Two months earlier, the guardians told CYF workers looking into concerns about smacking that the children “do not get bashed” but got “a tap on the hand”. They were told this was not a “good idea” by CYF as “it could open them up to accusations”. In October this year, the children were removed from the guardians’ care.

CYF southern regional director Kelly Anderson said yesterday an investigation had started into allegations against the caregivers, “particularly around the way in which they have managed the boys’ behaviour”.

“Until that is complete, no children will be placed with this couple,” she said. The boys were placed with the caregivers with the agreement of the family as a result of their mother being unable to provide care for them, she said.

“We have worked with the family over time to address concerns about parenting and how they were managing the boys’ behaviour; for example, by requiring the couple to undertake parenting courses, further caregiver training and use of respite care,” Anderson said.

Children abandoned in appalling conditions.

September 12, 2010 Leave a comment

From the New Zealand Herald:

Hamilton police are looking for the parents of two young children found abandoned in appalling conditions early today. Police were called to a Dinsdale suburb house about 3.30am and arrived to find a two-and-a-half-year-old girl crying outside the front door, shift manager Senior Sergeant Kevin Anderson said.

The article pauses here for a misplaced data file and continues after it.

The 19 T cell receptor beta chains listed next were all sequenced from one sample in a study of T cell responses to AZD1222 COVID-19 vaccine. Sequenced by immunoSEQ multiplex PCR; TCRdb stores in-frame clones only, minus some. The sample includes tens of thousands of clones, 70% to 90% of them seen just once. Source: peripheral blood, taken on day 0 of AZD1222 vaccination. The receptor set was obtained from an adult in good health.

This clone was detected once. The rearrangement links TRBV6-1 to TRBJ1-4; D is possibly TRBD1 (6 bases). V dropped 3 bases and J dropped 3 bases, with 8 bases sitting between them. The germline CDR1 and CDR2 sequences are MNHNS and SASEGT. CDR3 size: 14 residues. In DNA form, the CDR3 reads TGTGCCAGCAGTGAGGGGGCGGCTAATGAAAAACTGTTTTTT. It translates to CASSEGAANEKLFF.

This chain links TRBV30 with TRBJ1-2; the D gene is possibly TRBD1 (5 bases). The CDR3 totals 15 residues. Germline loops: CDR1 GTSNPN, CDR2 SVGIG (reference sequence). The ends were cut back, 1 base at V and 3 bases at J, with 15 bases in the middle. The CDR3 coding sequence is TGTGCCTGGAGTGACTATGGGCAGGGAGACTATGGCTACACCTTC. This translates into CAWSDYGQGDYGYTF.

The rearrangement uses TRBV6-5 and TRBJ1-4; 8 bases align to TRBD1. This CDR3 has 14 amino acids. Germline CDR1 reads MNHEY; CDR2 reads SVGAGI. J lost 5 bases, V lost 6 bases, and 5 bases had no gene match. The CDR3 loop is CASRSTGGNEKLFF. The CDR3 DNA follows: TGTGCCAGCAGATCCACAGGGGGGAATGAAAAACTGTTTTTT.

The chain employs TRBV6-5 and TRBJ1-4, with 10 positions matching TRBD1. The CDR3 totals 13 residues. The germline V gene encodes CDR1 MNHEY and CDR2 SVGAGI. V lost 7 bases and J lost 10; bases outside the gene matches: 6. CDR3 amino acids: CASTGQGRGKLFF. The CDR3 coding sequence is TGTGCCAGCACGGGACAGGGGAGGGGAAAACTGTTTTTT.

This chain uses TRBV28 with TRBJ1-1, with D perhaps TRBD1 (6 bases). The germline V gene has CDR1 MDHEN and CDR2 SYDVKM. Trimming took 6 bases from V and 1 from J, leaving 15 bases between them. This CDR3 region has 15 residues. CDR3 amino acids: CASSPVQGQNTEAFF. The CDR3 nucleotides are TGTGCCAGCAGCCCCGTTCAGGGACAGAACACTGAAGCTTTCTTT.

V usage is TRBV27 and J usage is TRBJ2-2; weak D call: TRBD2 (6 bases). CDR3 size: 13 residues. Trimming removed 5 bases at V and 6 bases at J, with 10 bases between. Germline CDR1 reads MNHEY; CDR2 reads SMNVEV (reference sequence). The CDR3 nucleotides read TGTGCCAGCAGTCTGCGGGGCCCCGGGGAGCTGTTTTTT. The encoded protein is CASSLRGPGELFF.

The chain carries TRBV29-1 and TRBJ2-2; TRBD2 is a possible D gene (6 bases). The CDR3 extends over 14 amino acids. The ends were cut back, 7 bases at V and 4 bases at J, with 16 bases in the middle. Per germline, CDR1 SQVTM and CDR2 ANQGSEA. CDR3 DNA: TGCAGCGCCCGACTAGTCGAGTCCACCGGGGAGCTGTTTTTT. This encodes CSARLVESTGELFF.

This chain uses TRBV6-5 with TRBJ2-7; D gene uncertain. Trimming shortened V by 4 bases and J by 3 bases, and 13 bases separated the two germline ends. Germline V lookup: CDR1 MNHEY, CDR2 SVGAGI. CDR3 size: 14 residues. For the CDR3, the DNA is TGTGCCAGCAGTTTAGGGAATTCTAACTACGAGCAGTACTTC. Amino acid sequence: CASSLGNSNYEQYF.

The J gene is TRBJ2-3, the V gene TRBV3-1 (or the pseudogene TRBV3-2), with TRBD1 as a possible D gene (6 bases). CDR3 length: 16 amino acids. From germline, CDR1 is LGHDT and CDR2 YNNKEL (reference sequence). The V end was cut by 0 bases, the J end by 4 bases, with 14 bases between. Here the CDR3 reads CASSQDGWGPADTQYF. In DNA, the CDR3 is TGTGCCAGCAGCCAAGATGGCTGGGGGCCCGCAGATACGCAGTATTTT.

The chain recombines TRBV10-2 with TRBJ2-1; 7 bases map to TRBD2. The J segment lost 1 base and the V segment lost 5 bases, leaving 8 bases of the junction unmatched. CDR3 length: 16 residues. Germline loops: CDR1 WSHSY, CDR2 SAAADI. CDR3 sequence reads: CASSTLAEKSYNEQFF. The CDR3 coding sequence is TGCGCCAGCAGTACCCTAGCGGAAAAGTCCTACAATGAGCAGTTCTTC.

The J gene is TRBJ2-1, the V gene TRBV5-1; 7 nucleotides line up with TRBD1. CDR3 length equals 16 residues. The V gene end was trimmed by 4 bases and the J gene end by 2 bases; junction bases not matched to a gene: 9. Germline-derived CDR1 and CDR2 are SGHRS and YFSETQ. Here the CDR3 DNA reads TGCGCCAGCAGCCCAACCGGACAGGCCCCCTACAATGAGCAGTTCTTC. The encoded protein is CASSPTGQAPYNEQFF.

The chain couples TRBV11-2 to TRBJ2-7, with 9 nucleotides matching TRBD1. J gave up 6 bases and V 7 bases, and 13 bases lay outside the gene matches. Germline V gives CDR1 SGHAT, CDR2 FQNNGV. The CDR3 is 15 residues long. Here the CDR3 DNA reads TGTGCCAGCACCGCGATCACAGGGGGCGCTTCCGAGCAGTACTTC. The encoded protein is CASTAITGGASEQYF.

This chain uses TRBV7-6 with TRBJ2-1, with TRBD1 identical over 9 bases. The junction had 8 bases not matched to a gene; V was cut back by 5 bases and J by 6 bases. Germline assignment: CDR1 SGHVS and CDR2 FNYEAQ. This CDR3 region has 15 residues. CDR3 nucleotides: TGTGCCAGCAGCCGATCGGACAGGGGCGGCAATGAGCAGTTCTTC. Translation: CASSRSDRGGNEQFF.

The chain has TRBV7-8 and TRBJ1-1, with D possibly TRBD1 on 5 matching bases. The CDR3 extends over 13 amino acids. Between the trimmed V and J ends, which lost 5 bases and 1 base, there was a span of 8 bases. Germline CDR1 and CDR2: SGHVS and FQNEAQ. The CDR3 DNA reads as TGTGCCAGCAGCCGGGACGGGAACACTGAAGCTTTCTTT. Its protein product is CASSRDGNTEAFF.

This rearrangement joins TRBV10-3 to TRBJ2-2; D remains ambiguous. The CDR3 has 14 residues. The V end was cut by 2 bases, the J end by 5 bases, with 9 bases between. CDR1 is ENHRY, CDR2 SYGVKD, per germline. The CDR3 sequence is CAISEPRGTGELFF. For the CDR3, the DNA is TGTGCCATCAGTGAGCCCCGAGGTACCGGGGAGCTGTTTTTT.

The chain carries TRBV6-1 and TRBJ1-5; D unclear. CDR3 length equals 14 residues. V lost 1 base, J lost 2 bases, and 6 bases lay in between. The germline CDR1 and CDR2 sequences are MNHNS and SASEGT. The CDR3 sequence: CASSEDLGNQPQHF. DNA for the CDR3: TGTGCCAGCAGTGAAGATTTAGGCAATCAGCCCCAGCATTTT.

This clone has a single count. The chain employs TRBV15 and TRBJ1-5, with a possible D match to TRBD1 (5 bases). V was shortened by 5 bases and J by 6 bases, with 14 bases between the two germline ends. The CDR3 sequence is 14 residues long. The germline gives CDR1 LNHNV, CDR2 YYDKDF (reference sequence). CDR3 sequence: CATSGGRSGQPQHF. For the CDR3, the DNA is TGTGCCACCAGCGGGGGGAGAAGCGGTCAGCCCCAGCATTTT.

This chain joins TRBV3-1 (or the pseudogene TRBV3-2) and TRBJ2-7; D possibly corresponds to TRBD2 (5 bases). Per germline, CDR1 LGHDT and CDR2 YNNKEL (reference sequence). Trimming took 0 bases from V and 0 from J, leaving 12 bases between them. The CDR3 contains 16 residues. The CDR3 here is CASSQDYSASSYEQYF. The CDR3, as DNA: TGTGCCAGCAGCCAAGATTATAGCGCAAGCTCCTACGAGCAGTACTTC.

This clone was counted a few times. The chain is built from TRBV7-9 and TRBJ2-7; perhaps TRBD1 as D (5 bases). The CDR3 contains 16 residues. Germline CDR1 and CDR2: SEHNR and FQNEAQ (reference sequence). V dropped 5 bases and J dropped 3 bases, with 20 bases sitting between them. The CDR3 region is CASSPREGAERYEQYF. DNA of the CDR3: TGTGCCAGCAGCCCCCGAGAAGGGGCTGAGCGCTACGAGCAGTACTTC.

“Officers entered the home and came across an 11-month-old boy crying in a portable cot. He had superficial facial injuries and in his cot were two RTD cans, some chips, a bottle of milk formula and a straw, and a sealed condom packet.”

Police searched the house looking for a parent or caregiver and at first thought they had found someone in a bed. “On inspection, police found the bed had been padded to look like someone was there but under the quilt were blankets and pillows.”

Mr Anderson said the children were taken into the care of Child Youth and Family. The parents of the children had still not been found after four hours, Mr Anderson said.

Their mother was located at the address at around 9am this morning, having returned around 6am. The woman noticed her children were missing but had incorrectly assumed their grandmother had collected them. She is currently being interviewed by police.